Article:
Asher Kolieboi, being black, trans, and living in rural Ohio, is not what you usually think of when you think of the LGBT movement. Many will conjure images of gay urban enclaves in New York City, San Francisco, Austin, and the like; mostly white faces; mostly male. This is the exact kind of thing that Kolieboi is trying to combat with his audio/visual documentary photo project (Un)heard: Transmasculine People of Color Speak.
In this series Kolieboi seeks to empower transmaculine people of color to speak for themselves and document their histories. While the trans community has come a long way there are still substantial gains to be made in terms of visibility and awareness of the full spectrum of the trans community.
Kolieboi believes that one of these under-represented populations is transmasculine people of color. Transfeminine folk of color have been featured in reality programs like America's Next Top Model, I Want to Work for Diddy, and Rupaul's Drag Race (It should be noted that the drag queens who appear on Drag Race are not transgender, but are gender transgressive in the performance of drag), whereas transmasculine folk of color have yet to make similar marks in the media and general consciousness.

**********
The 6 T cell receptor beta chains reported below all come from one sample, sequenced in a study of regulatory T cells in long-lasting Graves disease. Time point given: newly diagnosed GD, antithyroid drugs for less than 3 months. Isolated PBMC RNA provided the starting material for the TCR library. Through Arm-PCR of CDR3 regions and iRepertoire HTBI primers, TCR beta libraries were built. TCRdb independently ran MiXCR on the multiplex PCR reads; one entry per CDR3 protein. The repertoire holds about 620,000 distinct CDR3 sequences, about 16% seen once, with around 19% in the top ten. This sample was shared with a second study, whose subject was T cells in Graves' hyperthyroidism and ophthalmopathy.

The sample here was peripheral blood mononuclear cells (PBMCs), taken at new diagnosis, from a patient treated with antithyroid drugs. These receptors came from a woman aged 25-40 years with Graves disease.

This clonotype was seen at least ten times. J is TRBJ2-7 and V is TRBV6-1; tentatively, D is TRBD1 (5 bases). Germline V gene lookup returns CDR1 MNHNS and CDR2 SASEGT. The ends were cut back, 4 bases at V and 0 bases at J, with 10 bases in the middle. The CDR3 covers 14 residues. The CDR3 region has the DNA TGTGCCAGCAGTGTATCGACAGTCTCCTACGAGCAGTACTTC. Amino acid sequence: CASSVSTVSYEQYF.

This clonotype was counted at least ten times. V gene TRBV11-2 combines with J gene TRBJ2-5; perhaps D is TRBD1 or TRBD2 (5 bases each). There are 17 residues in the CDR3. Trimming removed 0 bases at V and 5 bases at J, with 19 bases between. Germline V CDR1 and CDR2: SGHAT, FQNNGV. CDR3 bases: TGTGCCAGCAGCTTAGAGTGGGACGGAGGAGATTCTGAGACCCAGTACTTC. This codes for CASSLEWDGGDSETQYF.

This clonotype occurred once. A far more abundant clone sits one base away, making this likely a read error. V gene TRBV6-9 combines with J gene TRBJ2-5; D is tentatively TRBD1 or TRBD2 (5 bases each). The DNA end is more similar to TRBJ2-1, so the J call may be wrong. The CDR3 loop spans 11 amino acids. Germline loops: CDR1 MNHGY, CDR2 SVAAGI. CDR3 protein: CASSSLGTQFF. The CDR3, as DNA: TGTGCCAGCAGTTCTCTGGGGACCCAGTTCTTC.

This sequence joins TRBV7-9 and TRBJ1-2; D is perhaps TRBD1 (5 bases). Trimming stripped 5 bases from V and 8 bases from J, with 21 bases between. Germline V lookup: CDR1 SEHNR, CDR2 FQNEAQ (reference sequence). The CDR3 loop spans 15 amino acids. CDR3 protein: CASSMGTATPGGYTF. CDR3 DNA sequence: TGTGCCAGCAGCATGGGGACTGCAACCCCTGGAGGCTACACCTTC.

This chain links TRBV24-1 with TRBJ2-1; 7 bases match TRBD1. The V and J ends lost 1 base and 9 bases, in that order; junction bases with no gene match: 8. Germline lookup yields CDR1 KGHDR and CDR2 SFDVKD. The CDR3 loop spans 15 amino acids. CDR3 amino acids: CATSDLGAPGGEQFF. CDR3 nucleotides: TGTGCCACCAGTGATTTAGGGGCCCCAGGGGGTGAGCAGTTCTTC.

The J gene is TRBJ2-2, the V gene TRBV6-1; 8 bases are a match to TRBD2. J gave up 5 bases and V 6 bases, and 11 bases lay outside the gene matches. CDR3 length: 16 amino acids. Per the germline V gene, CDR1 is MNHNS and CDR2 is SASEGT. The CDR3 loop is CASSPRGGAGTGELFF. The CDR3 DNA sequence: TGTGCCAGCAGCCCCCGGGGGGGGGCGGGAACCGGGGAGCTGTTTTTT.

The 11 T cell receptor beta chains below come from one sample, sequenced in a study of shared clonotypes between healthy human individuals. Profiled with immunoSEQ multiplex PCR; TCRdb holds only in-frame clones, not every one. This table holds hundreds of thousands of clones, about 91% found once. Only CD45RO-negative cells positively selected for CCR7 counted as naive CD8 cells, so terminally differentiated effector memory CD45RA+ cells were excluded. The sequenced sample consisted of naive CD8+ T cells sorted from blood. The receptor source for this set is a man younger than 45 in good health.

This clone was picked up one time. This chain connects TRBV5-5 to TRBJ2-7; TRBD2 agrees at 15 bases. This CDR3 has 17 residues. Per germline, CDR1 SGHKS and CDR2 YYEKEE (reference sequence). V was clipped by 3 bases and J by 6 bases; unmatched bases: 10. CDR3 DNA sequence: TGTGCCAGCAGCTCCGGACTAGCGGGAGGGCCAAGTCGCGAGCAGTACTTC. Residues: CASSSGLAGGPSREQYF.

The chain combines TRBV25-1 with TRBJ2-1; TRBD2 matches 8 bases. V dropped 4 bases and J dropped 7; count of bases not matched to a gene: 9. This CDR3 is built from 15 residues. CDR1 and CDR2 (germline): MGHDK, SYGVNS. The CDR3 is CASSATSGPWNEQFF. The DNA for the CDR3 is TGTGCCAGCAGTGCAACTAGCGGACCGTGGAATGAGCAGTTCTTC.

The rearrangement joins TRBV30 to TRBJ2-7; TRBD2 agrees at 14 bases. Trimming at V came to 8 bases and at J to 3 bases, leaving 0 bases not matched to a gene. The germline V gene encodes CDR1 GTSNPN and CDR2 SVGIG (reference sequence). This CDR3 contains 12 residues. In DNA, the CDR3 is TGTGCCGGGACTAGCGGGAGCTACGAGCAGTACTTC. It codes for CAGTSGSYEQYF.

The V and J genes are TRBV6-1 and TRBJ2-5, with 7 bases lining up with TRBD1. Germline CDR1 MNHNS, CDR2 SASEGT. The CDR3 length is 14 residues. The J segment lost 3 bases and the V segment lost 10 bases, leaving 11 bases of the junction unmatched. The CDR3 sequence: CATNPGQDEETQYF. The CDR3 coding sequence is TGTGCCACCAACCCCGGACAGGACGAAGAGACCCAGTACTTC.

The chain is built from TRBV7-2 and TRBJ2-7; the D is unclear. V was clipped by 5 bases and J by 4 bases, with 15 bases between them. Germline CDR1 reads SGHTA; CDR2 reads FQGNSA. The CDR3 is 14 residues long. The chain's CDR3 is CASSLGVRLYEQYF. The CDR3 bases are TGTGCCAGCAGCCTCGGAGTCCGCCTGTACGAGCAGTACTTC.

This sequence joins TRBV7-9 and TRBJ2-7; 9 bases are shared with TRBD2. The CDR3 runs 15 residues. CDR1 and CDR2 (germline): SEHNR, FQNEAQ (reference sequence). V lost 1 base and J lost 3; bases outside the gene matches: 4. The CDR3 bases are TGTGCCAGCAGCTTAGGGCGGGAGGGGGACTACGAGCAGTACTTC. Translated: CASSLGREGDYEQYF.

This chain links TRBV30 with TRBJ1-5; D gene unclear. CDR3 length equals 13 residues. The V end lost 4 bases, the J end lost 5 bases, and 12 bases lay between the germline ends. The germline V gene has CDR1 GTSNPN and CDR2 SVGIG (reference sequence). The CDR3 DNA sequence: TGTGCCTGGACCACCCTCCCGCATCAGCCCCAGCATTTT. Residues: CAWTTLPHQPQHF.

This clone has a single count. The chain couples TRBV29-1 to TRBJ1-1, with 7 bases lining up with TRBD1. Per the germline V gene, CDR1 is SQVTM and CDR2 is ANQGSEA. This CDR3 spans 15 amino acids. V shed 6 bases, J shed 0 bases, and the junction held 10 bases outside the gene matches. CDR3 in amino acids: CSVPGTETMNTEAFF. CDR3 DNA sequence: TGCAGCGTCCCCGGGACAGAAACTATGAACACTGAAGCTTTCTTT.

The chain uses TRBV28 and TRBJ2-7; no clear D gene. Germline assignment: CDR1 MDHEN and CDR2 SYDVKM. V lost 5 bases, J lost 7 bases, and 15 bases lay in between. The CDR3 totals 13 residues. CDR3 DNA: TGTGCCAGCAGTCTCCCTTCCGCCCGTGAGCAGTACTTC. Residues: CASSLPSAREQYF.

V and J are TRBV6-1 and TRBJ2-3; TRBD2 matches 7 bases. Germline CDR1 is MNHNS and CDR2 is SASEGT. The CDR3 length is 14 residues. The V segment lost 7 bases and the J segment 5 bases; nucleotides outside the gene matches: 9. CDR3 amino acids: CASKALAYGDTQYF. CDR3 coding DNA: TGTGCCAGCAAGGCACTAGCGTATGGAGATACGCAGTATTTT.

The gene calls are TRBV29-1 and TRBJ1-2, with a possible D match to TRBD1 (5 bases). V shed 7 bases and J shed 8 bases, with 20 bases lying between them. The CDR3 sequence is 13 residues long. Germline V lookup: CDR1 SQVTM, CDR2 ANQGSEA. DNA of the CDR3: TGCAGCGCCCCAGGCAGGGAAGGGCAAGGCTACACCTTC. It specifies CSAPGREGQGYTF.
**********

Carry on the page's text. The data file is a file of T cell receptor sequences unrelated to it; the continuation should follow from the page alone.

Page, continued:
The closest thing to a media attention around a transmasculine person of color was "Pregnant Man" Thomas Beatie, who in 2008 generated a media storm around the disclosure that he would bring a baby to term while simultaneously living as and legally recognized as a man. Since then transmasculine folk have steadily received more and more coverage and visibility, most recently with Chaz Bono's TV special, Becoming Chaz, which premiered earlier this year and documented the experience of the child of legendary music and film star Cher, as he transitioned from Chastity to Chaz.
(Un)heard is one more step towards greater visibility and true representation for the transmasculine community of color. Kolieboi seeks to not simply produce images of transmasculine folk, but to truly engage and examine transmasc individuals as full people, not merely as bodies.
Kolieboi cites a desire to disrupt the "body centric" understanding of the trans experience, alluding to a more holistic approach to the examination of being trans. As an artist with a background in Women's and Gender Studies, Kolieboi is careful to approach his work mindful of transmisogyny (the phenomenon where transfeminine people's gender identity is deemed affected or unauthentic because of wider societal distaste for all presentations of femininity) and the challenging experience of gaining privilege which a transition into masculinity affords.
(Photos courtesy of Asher Kolieboi)